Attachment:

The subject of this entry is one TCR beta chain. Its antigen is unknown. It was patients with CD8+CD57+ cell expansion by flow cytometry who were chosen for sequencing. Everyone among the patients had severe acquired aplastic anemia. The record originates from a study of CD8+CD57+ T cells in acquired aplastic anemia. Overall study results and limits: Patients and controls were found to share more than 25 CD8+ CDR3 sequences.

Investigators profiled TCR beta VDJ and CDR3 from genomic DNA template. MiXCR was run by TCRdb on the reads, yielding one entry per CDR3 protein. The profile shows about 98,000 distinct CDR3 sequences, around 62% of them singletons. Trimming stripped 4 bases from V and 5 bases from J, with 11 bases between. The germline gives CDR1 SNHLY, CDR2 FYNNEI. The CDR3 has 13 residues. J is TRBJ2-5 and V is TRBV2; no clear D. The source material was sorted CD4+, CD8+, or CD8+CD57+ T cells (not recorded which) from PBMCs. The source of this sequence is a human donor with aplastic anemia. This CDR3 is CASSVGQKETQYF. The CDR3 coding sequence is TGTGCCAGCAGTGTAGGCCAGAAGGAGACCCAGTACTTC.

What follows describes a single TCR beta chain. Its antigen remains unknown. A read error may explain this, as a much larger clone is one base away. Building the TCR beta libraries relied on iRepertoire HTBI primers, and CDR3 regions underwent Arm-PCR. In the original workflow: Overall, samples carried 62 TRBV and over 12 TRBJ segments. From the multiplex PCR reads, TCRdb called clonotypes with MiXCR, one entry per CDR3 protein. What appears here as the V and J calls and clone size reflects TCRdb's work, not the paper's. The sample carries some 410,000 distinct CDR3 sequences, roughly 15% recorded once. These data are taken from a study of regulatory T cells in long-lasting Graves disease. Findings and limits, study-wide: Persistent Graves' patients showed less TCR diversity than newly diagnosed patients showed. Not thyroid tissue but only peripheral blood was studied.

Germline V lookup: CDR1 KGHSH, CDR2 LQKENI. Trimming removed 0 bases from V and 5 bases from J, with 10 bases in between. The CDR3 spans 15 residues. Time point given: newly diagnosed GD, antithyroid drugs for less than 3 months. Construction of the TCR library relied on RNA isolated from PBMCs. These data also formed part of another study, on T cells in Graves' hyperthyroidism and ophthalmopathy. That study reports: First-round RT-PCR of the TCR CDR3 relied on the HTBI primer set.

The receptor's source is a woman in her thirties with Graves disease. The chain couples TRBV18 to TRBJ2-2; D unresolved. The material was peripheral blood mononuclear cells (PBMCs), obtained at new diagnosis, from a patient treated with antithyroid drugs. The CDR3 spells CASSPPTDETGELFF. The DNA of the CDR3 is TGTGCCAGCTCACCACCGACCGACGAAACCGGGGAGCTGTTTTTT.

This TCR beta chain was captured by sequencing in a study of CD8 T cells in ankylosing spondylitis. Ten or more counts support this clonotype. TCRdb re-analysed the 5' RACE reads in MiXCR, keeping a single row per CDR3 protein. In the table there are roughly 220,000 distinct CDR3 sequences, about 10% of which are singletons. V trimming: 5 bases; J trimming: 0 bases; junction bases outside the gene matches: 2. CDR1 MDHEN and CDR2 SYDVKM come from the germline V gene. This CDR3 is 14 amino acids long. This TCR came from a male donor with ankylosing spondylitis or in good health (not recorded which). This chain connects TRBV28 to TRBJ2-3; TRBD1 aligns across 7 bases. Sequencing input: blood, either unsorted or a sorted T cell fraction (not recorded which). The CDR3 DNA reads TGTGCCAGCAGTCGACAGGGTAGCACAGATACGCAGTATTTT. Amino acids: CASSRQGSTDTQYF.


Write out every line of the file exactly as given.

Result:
The subject of this entry is one TCR beta chain. Its antigen is unknown. It was patients with CD8+CD57+ cell expansion by flow cytometry who were chosen for sequencing. Everyone among the patients had severe acquired aplastic anemia. The record originates from a study of CD8+CD57+ T cells in acquired aplastic anemia. Overall study results and limits: Patients and controls were found to share more than 25 CD8+ CDR3 sequences.

Investigators profiled TCR beta VDJ and CDR3 from genomic DNA template. MiXCR was run by TCRdb on the reads, yielding one entry per CDR3 protein. The profile shows about 98,000 distinct CDR3 sequences, around 62% of them singletons. Trimming stripped 4 bases from V and 5 bases from J, with 11 bases between. The germline gives CDR1 SNHLY, CDR2 FYNNEI. The CDR3 has 13 residues. J is TRBJ2-5 and V is TRBV2; no clear D. The source material was sorted CD4+, CD8+, or CD8+CD57+ T cells (not recorded which) from PBMCs. The source of this sequence is a human donor with aplastic anemia. This CDR3 is CASSVGQKETQYF. The CDR3 coding sequence is TGTGCCAGCAGTGTAGGCCAGAAGGAGACCCAGTACTTC.

What follows describes a single TCR beta chain. Its antigen remains unknown. A read error may explain this, as a much larger clone is one base away. Building the TCR beta libraries relied on iRepertoire HTBI primers, and CDR3 regions underwent Arm-PCR. In the original workflow: Overall, samples carried 62 TRBV and over 12 TRBJ segments. From the multiplex PCR reads, TCRdb called clonotypes with MiXCR, one entry per CDR3 protein. What appears here as the V and J calls and clone size reflects TCRdb's work, not the paper's. The sample carries some 410,000 distinct CDR3 sequences, roughly 15% recorded once. These data are taken from a study of regulatory T cells in long-lasting Graves disease. Findings and limits, study-wide: Persistent Graves' patients showed less TCR diversity than newly diagnosed patients showed. Not thyroid tissue but only peripheral blood was studied.

Germline V lookup: CDR1 KGHSH, CDR2 LQKENI. Trimming removed 0 bases from V and 5 bases from J, with 10 bases in between. The CDR3 spans 15 residues. Time point given: newly diagnosed GD, antithyroid drugs for less than 3 months. Construction of the TCR library relied on RNA isolated from PBMCs. These data also formed part of another study, on T cells in Graves' hyperthyroidism and ophthalmopathy. That study reports: First-round RT-PCR of the TCR CDR3 relied on the HTBI primer set.

The receptor's source is a woman in her thirties with Graves disease. The chain couples TRBV18 to TRBJ2-2; D unresolved. The material was peripheral blood mononuclear cells (PBMCs), obtained at new diagnosis, from a patient treated with antithyroid drugs. The CDR3 spells CASSPPTDETGELFF. The DNA of the CDR3 is TGTGCCAGCTCACCACCGACCGACGAAACCGGGGAGCTGTTTTTT.

This TCR beta chain was captured by sequencing in a study of CD8 T cells in ankylosing spondylitis. Ten or more counts support this clonotype. TCRdb re-analysed the 5' RACE reads in MiXCR, keeping a single row per CDR3 protein. In the table there are roughly 220,000 distinct CDR3 sequences, about 10% of which are singletons. V trimming: 5 bases; J trimming: 0 bases; junction bases outside the gene matches: 2. CDR1 MDHEN and CDR2 SYDVKM come from the germline V gene. This CDR3 is 14 amino acids long. This TCR came from a male donor with ankylosing spondylitis or in good health (not recorded which). This chain connects TRBV28 to TRBJ2-3; TRBD1 aligns across 7 bases. Sequencing input: blood, either unsorted or a sorted T cell fraction (not recorded which). The CDR3 DNA reads TGTGCCAGCAGTCGACAGGGTAGCACAGATACGCAGTATTTT. Amino acids: CASSRQGSTDTQYF.